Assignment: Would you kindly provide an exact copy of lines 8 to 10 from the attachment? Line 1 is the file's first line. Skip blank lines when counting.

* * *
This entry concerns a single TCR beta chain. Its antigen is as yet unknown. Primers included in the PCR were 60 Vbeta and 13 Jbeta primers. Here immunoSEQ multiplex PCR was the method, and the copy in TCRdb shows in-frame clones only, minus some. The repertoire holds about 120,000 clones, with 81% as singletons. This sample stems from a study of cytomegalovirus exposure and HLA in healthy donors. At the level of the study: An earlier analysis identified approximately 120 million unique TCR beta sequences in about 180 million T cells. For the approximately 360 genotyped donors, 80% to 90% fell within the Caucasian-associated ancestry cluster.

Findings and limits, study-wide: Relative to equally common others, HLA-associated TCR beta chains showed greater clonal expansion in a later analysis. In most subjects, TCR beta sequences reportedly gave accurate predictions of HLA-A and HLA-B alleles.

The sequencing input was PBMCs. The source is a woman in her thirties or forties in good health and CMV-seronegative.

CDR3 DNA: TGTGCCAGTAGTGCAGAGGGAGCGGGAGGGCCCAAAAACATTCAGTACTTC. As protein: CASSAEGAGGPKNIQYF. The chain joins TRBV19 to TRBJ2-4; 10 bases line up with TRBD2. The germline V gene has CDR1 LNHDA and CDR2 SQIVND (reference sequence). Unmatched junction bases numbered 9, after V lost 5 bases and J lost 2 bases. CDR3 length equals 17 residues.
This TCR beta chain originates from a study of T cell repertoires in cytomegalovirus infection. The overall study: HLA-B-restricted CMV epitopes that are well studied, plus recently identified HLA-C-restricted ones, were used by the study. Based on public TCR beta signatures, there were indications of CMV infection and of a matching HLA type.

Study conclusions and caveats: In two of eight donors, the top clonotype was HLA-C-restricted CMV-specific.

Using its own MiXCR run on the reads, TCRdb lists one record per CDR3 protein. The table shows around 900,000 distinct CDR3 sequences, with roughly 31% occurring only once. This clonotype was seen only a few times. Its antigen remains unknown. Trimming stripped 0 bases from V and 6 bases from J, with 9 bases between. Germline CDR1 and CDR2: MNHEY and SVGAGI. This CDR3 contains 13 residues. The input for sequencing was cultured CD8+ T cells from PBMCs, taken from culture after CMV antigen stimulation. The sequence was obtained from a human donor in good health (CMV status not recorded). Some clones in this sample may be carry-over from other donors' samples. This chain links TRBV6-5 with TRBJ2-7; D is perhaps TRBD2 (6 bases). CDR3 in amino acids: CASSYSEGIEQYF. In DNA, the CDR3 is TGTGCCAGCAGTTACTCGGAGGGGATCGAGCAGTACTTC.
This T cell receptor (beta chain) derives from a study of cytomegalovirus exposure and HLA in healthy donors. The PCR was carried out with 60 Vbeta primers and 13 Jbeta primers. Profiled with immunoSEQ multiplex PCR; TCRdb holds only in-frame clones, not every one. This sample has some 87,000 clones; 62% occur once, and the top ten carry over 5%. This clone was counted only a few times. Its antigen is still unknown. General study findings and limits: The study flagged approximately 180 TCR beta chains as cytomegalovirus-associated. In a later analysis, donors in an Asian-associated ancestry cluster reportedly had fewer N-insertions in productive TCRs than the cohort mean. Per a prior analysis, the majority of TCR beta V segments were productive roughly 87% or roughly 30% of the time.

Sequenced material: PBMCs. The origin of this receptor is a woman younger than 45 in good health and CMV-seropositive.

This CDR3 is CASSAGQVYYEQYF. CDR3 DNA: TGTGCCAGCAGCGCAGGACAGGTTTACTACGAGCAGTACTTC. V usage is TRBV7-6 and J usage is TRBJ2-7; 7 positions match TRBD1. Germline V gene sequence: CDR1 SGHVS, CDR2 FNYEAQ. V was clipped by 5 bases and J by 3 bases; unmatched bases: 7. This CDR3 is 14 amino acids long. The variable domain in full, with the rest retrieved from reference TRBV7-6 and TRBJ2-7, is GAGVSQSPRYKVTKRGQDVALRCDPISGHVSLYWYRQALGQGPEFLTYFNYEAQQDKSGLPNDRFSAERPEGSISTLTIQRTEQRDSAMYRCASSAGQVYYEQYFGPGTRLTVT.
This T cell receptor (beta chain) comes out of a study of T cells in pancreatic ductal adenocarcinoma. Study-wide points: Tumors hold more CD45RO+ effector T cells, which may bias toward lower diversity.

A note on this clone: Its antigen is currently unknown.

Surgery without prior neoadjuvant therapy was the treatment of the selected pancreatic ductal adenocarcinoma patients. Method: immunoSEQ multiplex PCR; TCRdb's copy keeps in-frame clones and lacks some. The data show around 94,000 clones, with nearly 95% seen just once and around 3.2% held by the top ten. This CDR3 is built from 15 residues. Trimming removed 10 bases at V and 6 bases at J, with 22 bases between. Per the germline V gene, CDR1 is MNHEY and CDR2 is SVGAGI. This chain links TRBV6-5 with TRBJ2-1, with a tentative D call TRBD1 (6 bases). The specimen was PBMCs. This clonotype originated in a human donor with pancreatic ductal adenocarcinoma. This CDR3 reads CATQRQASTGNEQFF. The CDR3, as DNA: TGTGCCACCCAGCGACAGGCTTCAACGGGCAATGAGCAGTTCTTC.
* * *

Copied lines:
This T cell receptor (beta chain) derives from a study of cytomegalovirus exposure and HLA in healthy donors. The PCR was carried out with 60 Vbeta primers and 13 Jbeta primers. Profiled with immunoSEQ multiplex PCR; TCRdb holds only in-frame clones, not every one. This sample has some 87,000 clones; 62% occur once, and the top ten carry over 5%. This clone was counted only a few times. Its antigen is still unknown. General study findings and limits: The study flagged approximately 180 TCR beta chains as cytomegalovirus-associated. In a later analysis, donors in an Asian-associated ancestry cluster reportedly had fewer N-insertions in productive TCRs than the cohort mean. Per a prior analysis, the majority of TCR beta V segments were productive roughly 87% or roughly 30% of the time.

Sequenced material: PBMCs. The origin of this receptor is a woman younger than 45 in good health and CMV-seropositive.

This CDR3 is CASSAGQVYYEQYF. CDR3 DNA: TGTGCCAGCAGCGCAGGACAGGTTTACTACGAGCAGTACTTC. V usage is TRBV7-6 and J usage is TRBJ2-7; 7 positions match TRBD1. Germline V gene sequence: CDR1 SGHVS, CDR2 FNYEAQ. V was clipped by 5 bases and J by 3 bases; unmatched bases: 7. This CDR3 is 14 amino acids long. The variable domain in full, with the rest retrieved from reference TRBV7-6 and TRBJ2-7, is GAGVSQSPRYKVTKRGQDVALRCDPISGHVSLYWYRQALGQGPEFLTYFNYEAQQDKSGLPNDRFSAERPEGSISTLTIQRTEQRDSAMYRCASSAGQVYYEQYFGPGTRLTVT.